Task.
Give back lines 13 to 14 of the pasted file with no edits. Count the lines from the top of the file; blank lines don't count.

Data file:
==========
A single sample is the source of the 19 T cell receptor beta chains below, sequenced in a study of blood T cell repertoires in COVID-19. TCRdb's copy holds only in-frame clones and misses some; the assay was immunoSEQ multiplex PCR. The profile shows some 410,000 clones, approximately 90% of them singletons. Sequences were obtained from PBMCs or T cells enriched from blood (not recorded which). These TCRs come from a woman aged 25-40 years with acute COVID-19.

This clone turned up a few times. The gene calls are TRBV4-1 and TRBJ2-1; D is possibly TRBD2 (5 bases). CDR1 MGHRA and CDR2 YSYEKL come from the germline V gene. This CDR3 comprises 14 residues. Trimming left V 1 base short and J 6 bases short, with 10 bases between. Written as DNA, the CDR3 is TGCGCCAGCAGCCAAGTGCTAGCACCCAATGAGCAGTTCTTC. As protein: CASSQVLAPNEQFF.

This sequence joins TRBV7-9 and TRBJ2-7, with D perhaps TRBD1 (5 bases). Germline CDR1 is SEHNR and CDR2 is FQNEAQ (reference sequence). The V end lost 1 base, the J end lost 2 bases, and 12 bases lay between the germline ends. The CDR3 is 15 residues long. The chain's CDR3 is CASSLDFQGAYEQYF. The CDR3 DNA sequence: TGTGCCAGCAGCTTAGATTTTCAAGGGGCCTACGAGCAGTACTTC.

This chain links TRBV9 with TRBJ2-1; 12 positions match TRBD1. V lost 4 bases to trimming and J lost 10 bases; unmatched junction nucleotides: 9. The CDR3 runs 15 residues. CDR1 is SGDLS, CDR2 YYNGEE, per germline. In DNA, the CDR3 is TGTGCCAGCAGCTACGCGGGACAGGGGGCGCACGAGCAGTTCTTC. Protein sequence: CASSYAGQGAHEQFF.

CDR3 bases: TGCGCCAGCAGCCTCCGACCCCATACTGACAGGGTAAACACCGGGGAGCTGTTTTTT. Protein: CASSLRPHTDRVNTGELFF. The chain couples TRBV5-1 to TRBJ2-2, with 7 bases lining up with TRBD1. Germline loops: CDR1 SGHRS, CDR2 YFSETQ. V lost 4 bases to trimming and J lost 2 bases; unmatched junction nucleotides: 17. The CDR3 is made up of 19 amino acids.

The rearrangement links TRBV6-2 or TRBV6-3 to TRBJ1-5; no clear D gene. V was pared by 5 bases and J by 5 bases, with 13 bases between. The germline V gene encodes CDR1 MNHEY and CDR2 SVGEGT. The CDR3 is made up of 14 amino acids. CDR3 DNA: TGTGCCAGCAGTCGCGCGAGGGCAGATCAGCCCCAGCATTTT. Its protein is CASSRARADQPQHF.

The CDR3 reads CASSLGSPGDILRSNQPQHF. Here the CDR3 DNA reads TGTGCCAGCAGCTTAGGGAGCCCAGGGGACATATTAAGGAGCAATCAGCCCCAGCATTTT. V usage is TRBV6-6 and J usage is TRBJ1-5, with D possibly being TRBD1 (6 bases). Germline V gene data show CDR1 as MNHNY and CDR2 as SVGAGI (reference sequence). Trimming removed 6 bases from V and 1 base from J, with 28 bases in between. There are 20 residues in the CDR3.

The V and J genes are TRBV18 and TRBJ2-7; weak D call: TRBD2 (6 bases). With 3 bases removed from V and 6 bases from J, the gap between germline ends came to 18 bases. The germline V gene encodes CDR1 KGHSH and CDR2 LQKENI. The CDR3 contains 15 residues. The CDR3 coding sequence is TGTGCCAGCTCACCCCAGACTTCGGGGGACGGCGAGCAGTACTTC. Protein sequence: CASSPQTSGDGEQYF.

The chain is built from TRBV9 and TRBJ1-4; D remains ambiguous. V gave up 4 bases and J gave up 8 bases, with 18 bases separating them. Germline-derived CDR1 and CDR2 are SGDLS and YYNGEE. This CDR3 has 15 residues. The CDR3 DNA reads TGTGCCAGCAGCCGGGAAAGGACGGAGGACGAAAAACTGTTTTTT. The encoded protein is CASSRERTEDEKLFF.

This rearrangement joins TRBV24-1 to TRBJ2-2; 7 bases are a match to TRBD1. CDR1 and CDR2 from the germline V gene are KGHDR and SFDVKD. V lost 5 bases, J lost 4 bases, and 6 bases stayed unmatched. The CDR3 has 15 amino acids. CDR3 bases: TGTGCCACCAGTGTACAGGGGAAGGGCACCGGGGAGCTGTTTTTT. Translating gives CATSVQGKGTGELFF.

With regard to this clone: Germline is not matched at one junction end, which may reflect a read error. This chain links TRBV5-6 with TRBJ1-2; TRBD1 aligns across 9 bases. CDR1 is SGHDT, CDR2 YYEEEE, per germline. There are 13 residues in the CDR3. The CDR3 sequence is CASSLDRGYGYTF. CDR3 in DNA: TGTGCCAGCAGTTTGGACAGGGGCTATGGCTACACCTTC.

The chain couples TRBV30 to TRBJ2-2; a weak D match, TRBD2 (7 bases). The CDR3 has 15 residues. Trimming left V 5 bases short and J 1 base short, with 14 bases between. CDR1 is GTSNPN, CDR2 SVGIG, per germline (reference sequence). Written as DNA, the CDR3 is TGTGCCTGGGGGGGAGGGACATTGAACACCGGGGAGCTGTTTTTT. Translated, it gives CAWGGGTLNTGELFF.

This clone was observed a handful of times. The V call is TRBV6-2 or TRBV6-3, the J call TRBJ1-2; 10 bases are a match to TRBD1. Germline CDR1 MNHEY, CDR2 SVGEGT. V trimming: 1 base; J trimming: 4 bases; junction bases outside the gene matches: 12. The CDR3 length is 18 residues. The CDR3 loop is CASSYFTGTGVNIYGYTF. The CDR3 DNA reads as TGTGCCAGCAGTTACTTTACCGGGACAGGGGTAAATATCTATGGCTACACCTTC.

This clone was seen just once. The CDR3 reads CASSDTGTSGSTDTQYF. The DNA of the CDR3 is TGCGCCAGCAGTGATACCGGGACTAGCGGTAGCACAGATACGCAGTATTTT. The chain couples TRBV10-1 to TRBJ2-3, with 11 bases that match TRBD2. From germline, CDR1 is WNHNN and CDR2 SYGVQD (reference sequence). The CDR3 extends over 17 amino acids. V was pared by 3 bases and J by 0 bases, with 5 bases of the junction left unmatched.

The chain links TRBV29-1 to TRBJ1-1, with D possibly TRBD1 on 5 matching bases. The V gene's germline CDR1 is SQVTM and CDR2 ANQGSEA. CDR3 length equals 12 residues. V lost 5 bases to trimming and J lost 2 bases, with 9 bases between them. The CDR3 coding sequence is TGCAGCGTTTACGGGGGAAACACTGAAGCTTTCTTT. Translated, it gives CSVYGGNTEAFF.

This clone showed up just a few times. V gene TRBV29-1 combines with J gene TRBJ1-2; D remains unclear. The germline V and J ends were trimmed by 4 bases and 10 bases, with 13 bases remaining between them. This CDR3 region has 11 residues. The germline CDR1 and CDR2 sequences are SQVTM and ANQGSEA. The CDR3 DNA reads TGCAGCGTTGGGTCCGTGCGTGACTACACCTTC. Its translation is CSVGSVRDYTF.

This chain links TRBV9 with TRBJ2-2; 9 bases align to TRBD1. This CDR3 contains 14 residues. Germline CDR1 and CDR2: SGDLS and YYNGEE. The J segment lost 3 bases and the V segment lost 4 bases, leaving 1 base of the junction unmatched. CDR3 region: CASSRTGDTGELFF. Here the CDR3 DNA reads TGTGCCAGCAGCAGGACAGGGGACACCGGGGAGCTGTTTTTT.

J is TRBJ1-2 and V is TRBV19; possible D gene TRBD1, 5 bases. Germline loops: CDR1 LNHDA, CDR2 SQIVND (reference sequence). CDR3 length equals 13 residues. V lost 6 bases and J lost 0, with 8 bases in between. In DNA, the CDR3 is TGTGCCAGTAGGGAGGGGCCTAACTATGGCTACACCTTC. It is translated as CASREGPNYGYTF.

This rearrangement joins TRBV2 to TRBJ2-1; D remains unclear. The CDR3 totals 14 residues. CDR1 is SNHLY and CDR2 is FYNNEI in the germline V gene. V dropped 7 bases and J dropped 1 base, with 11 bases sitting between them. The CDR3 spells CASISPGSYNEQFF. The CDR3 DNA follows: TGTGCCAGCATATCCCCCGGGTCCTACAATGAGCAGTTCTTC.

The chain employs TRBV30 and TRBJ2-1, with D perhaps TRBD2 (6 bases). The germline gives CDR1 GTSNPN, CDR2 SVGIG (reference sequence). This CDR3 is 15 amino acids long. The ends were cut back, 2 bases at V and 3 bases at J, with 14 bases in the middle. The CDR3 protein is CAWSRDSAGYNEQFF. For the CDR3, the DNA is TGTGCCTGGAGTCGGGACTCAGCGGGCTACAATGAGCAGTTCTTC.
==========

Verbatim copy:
This clone was observed a handful of times. The V call is TRBV6-2 or TRBV6-3, the J call TRBJ1-2; 10 bases are a match to TRBD1. Germline CDR1 MNHEY, CDR2 SVGEGT. V trimming: 1 base; J trimming: 4 bases; junction bases outside the gene matches: 12. The CDR3 length is 18 residues. The CDR3 loop is CASSYFTGTGVNIYGYTF. The CDR3 DNA reads as TGTGCCAGCAGTTACTTTACCGGGACAGGGGTAAATATCTATGGCTACACCTTC.

This clone was seen just once. The CDR3 reads CASSDTGTSGSTDTQYF. The DNA of the CDR3 is TGCGCCAGCAGTGATACCGGGACTAGCGGTAGCACAGATACGCAGTATTTT. The chain couples TRBV10-1 to TRBJ2-3, with 11 bases that match TRBD2. From germline, CDR1 is WNHNN and CDR2 SYGVQD (reference sequence). The CDR3 extends over 17 amino acids. V was pared by 3 bases and J by 0 bases, with 5 bases of the junction left unmatched.